Ontario Nurses’ Association Calls on Province to Save Care Coordination, Keep Home and Community Care Public

February 17, 2021

TORONTO, Ont., February 17, 2021 – The Ontario Nurses’ Association (ONA) is calling on Ontario’s Minister of Health to take immediate action to maintain the role of Care Coordinators and ensure that quality home and community care remains public.

“Care Coordinators and ONA are deeply alarmed by the proposed regulations for Bill 175, the Connecting People to Home and Community Care Act,” says ONA President Vicki McKenna, RN. “We are asking Christine Elliott to take immediate action to change the regulations that threaten publicly delivered home and community care – and the future of the dedicated Care Coordinators who ensure people receive the appropriate home and community care they need and deserve. Currently, the regulations leave the door wide open to privatized care coordination,” she says. “This would be extremely detrimental to those who rely on the vital work our Care Coordinators do each and every day.”

The letter was developed by and signed on to by a supermajority – 81 per cent, or more than 400 – of the 517 highly skilled, experienced Care Coordinators at the Central East Local Health Integration Network (LHIN). They are strongly committed to ensuring that the people of Durham Region, Haliburton County and City of Kawartha Lakes, Northumberland County, Peterborough City and County and Scarborough – more than 11.5 per cent of the province’s population – receive the care they need and deserve. While restricted from speaking publicly because of legislative provisions, they have asked their union president to do so.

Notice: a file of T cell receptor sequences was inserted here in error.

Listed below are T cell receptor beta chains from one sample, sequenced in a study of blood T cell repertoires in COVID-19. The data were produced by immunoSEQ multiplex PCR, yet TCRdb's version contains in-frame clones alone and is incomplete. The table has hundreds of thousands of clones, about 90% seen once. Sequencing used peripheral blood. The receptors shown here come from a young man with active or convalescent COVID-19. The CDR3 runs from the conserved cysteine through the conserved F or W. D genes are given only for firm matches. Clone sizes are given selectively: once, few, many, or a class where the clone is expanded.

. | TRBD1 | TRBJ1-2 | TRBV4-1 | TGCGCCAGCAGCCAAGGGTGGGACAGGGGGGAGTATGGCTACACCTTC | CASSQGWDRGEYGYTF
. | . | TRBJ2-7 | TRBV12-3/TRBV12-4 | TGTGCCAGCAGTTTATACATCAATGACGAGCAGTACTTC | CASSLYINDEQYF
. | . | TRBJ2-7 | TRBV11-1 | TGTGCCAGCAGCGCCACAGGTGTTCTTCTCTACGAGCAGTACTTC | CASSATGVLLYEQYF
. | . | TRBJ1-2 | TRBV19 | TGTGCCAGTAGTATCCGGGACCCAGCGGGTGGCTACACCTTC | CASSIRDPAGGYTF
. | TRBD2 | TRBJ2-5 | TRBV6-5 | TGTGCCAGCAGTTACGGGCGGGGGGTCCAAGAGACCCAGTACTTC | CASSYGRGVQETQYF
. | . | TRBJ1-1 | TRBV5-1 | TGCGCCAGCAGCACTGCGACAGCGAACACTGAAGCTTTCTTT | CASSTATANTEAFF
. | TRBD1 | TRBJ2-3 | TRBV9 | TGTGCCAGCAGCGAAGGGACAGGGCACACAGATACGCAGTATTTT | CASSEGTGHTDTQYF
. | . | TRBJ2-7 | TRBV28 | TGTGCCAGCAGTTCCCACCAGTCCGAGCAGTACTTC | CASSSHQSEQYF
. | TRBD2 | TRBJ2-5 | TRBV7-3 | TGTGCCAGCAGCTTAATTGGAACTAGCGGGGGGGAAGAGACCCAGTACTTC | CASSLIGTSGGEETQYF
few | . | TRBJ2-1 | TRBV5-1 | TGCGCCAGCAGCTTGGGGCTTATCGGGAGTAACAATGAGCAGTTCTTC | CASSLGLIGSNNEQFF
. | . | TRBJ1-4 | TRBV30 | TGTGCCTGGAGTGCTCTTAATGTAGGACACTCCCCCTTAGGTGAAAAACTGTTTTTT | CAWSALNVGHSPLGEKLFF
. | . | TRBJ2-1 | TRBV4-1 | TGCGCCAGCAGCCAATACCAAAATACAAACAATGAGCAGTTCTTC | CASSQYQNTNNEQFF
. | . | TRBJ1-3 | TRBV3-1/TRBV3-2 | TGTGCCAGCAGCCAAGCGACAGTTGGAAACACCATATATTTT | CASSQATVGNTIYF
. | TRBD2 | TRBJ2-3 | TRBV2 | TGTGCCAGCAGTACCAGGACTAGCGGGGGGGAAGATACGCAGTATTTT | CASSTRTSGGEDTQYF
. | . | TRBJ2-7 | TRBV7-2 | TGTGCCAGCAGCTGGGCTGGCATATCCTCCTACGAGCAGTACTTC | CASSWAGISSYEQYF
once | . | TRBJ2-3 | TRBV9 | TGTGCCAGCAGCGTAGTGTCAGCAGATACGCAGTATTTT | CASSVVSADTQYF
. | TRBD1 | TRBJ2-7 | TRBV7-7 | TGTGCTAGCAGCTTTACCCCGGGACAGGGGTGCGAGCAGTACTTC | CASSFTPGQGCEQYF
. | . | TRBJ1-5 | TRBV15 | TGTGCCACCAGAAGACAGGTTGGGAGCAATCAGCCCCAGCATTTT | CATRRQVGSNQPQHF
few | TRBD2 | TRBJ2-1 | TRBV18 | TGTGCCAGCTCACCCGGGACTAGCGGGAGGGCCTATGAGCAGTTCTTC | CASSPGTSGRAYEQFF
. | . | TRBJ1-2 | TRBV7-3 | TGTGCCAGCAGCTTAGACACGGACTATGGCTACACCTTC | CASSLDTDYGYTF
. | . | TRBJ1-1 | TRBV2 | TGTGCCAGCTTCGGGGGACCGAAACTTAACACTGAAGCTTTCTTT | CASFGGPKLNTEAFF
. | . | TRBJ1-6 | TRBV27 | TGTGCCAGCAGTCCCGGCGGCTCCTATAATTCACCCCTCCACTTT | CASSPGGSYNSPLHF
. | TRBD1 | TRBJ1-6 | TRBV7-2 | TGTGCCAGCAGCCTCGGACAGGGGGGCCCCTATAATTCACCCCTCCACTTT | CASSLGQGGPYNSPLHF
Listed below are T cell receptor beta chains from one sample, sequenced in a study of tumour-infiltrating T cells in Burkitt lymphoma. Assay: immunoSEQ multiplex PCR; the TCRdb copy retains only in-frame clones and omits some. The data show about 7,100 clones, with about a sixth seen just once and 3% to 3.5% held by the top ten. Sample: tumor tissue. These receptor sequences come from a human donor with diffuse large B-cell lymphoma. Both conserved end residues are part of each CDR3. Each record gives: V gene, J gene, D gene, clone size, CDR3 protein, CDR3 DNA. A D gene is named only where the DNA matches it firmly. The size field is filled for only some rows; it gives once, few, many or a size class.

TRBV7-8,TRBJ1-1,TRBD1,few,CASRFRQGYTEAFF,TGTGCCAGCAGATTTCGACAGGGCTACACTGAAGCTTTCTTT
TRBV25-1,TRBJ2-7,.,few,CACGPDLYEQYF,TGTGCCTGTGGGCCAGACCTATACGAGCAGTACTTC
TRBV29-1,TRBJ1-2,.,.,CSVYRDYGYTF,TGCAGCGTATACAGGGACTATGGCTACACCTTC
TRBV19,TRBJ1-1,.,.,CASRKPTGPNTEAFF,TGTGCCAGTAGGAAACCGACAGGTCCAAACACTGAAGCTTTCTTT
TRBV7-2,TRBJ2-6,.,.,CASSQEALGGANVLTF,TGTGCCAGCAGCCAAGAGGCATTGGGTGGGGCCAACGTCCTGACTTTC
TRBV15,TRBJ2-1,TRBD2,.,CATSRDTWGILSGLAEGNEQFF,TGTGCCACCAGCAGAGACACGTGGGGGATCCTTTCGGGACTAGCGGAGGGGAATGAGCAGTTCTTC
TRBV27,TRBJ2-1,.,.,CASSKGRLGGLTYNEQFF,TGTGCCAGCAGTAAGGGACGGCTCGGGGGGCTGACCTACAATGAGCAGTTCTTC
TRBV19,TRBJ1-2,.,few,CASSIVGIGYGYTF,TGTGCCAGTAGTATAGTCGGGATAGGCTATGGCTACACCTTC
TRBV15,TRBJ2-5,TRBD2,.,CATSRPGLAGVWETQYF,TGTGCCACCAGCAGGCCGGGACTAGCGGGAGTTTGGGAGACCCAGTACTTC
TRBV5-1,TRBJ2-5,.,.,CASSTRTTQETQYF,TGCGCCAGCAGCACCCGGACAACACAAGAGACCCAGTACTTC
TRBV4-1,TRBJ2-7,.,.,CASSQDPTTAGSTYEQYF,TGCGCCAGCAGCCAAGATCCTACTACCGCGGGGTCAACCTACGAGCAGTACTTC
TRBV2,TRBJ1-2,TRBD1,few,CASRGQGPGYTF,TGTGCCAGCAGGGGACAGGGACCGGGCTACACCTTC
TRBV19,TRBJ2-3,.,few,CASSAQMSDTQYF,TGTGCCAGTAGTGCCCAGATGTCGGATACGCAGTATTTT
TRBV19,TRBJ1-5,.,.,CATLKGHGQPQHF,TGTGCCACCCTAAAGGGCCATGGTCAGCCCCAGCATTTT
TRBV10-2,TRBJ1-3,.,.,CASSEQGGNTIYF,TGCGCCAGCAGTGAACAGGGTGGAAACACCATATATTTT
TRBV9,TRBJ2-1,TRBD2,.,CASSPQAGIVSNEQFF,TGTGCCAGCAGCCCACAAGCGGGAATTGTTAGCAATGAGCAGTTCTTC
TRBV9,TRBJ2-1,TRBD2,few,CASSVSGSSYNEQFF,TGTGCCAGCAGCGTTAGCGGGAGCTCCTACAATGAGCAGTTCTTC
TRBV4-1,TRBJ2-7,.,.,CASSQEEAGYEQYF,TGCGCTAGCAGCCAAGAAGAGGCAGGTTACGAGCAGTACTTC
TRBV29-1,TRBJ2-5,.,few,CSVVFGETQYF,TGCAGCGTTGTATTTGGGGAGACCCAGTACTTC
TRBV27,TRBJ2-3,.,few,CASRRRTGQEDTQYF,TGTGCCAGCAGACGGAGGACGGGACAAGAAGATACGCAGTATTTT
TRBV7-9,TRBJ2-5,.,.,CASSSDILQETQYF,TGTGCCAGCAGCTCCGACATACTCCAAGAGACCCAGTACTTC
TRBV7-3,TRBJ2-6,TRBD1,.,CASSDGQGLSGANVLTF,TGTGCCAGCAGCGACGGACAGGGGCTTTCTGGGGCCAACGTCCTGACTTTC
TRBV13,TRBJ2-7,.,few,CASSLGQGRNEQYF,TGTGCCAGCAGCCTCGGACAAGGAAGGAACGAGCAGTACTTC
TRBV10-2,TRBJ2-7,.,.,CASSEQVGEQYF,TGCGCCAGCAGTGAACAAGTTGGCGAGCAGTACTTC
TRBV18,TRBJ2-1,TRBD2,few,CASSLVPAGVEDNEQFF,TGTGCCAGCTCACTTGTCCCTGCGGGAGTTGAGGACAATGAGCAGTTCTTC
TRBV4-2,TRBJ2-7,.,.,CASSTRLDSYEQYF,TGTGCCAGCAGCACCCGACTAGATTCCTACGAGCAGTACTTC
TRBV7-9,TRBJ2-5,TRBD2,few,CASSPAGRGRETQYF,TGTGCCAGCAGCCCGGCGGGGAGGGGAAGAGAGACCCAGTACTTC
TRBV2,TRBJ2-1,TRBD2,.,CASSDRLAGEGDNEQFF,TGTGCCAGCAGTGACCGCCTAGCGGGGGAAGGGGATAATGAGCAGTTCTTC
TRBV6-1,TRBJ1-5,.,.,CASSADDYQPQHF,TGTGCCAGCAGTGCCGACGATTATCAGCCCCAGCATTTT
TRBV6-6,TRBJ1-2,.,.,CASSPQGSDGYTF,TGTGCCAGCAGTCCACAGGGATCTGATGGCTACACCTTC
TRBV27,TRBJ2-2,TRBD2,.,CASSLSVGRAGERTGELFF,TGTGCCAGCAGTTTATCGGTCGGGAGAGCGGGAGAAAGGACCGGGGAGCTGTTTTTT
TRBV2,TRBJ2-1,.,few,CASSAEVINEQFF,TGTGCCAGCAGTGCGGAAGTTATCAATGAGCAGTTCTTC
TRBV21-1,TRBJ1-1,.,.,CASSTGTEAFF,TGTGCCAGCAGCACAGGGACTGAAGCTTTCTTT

The open letter to the Minister of Health urges government to enact changes in the regulation that ensure the role of care coordination continues to be provided by these highly skilled and knowledgeable nurses and health-care professionals, not transferred to private-sector companies.

“This legislation and regulations, which have yet to be finalized, threaten to leave those who need these services vulnerable to fragmented care,” notes McKenna. The regulations are notably vague on whether the role of Care Coordinators will remain in the public health-care sector and on who will provide for the coordination of care needs in the community. As government develops final regulations, ONA and Care Coordinators believe it is more important than ever that the public and government hear directly about what is at stake. Care Coordinators come from a variety of backgrounds that includes nursing, physiotherapy, occupational therapy, social work and other disciplines. They play an essential role during the COVID-19 pandemic by addressing hospital overcrowding and ensuring that Ontarians can remain at home. Care Coordinators also have the vital role of assessing patients who require placement in long-term care facilities.

“If the work of our coordinators is moved to privatized, for-profit companies there will be a clear conflict of interest,” says McKenna. “Ontarians need to speak out against privatizing more of Ontario’s health-care system now, to ensure the quality of care is there when they need it.”

ONA is the union representing more than 68,000 registered nurses and health-care professionals, as well as 18,000 nursing student affiliates, providing care in hospitals, long-term care facilities, public health, the community, clinics and industry.


For more information: 

Sheree Bond (416) 986-8240 (cell) shereeb@ona.org